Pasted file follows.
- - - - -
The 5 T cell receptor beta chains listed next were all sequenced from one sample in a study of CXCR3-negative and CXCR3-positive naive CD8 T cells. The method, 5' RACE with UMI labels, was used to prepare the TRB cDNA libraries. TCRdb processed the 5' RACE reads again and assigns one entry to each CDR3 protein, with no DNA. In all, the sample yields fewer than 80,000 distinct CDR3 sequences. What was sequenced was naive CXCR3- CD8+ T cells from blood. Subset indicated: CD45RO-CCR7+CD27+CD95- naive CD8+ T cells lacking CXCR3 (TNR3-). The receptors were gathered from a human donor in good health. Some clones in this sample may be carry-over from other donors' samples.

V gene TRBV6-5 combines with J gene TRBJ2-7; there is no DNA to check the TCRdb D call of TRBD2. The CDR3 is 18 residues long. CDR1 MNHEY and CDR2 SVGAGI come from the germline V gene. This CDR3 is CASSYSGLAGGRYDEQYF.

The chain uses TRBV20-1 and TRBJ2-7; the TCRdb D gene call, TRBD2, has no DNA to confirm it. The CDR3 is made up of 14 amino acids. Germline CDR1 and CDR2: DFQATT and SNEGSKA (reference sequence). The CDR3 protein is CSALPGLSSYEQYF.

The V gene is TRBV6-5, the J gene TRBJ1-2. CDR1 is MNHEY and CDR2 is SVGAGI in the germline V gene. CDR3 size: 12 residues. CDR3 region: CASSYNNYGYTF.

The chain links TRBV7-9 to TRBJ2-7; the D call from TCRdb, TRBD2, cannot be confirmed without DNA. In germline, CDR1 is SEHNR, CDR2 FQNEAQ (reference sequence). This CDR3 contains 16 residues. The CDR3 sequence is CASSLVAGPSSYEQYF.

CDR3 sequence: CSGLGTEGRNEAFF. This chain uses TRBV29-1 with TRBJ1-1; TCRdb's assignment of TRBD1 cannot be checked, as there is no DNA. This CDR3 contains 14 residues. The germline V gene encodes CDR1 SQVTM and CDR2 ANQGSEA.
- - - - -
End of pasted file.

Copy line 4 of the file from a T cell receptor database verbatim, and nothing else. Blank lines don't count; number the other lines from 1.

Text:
The V gene is TRBV6-5, the J gene TRBJ1-2. CDR1 is MNHEY and CDR2 is SVGAGI in the germline V gene. CDR3 size: 12 residues. CDR3 region: CASSYNNYGYTF.